Sometimes we end up with duplicates and toys that aren’t age appropriate: Keep a box of toys to donate to a needy family next year. Keep a box for possible birthday gifts for other kids. For those little trinkets, (erasers, bouncy balls, Christmas pencils, etc.), just toss them into a box. When other kids come over, they can take anything they want from the trinket box. I’ve also donated the full trinket box to the school for carnival prizes. It's a great way to bless another child with something so simple.
Gifts with no purpose! As I’ve gotten older, I’ve come to the realization that my reaction to a gift is very often equal to the thought that went into choosing that gift; therefore, I’ve chosen to let go of the guilt of needing to hang on to an unwanted gift. In other words, I really don’t think that letting go of the gift is going to adversely affect me or the one who chose it, in the grand scheme of life. If anything, I learn from it, because it shapes the way that I choose gifts from then on.
Should we resell? It’s much easier to resell a unused gift when we stop and think about just how much money is tossed out the window during the holidays. It’s simply a way of balancing out the excessive spending that we all do. Don’t feel guilty. It’s just “stuff”. Our stuff does not have eternal value.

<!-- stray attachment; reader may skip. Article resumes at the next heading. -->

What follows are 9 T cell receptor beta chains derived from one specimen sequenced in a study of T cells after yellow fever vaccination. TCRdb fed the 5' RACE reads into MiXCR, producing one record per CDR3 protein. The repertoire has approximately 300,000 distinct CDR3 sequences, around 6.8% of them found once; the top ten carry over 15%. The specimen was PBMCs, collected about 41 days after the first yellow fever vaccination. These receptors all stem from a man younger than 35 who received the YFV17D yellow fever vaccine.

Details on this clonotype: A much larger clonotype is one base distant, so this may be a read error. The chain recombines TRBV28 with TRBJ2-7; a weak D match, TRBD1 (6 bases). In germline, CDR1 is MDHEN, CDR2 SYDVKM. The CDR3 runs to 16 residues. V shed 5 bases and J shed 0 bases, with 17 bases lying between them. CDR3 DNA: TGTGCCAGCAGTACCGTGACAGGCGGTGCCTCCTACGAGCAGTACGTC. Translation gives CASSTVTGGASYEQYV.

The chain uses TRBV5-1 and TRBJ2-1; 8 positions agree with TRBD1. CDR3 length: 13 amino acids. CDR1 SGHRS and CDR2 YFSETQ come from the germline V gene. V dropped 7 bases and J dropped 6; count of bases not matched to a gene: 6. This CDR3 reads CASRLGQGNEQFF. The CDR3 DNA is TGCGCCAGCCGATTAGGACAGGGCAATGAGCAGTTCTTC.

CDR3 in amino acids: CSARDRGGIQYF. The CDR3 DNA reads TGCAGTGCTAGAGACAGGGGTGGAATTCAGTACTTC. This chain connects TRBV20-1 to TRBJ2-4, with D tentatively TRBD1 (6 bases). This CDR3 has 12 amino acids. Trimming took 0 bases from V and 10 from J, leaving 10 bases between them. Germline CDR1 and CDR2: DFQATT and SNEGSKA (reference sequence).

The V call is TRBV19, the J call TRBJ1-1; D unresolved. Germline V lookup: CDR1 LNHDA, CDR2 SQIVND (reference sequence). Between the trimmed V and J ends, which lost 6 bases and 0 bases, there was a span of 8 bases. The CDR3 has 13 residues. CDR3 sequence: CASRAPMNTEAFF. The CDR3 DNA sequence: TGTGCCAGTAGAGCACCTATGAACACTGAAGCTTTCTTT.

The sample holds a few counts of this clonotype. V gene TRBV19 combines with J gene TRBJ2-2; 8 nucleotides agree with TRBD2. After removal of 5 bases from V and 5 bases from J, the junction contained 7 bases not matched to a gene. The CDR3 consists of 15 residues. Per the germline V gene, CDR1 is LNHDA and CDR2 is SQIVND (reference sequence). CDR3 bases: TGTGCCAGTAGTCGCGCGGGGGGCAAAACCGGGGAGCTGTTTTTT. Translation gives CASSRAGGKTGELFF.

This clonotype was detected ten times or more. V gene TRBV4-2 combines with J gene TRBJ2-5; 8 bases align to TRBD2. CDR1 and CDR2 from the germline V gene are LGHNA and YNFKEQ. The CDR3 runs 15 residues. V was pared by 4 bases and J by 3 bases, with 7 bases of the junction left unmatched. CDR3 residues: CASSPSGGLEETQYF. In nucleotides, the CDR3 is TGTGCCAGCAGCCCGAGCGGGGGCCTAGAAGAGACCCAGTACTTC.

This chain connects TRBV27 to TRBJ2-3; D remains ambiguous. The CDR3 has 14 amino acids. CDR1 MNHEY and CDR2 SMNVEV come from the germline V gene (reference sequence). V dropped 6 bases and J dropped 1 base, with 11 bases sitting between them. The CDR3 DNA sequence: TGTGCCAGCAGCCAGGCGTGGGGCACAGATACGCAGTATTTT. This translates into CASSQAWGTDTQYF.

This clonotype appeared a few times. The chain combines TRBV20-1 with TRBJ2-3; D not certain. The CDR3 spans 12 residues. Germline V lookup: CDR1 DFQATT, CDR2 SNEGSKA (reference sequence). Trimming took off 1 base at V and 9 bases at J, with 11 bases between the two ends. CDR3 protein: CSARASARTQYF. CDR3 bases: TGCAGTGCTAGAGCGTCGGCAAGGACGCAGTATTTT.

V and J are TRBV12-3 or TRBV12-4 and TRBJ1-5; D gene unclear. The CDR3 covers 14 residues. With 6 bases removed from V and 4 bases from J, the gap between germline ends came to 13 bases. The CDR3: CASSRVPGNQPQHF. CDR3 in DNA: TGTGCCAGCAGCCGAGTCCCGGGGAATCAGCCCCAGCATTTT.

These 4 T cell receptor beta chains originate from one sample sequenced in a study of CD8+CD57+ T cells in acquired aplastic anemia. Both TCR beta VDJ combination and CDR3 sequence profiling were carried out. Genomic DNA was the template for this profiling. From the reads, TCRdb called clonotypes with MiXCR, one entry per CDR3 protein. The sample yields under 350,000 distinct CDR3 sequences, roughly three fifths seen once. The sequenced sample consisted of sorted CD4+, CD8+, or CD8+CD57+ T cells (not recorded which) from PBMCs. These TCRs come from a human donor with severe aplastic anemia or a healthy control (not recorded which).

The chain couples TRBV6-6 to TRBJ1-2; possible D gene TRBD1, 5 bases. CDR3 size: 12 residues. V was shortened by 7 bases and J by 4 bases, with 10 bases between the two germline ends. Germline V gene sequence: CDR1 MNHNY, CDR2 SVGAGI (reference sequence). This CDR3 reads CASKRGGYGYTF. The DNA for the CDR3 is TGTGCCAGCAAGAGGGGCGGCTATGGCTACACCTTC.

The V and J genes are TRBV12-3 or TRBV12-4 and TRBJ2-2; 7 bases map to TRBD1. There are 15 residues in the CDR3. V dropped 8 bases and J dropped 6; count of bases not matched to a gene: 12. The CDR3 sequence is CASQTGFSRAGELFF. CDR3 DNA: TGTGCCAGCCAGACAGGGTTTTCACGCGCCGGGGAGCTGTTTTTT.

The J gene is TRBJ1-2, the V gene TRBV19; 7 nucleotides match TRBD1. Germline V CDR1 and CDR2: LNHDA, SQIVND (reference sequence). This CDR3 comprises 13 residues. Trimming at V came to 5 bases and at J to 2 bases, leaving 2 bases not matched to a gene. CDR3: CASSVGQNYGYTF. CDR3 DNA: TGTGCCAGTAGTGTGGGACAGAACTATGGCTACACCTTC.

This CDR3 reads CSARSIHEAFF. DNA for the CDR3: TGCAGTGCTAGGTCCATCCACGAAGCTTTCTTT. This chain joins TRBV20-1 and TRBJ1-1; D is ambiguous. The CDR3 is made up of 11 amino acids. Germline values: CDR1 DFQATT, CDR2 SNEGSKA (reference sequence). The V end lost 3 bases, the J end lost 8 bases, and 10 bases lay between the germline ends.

Should we donate? This quote says it all: “Throw it out. In feng shui terms, there is nothing worse than keeping something you cannot stand as the quietly festering resentment you have towards the item creates a yucky pool of energy in your home. Most people can’t remember what they gave you after a couple of years, anyway…” This quote makes me laugh but it's so true.
Recreate! This is my favorite idea: Strange clothing items might be perfect for your (or your kids’) dress-up box, with especially glitzy jewelry great for decorating your Christmas tree in 11 months’ time!
An ugly ceramic vase could be “planted” in the garden to hold a flowering shrub that disguises the original container. A too-fruity perfume could be fine as a bathroom atomizer! There's a delicious satisfaction in reinventing something that otherwise would offer nothing.
- Give experiences instead of tangible gifts. Once you open your mind to this idea, the gifts are endless.
- Create an online wish list so that you’ll know what others truly would love to have.
- Donate to charities instead of giving adult gifts. The blessings could be more abundant than you ever imagined.
- Take a family trip instead of giving adult gifts. Just think of the memories and the places you could see if you simply re-purposed the money that you usually spend on gifts. Remember memories always have eternal value.
- Read reviews on the toys that your kids want. You’ll know very quickly if the toy is something that you want to invest your money in.
Remember that most of the process of simplifying our lives is carried out through elimination. The few days after Christmas are a wonderful time to put this idea into practice and get your heart into a place of peace, fully embracing the year to come.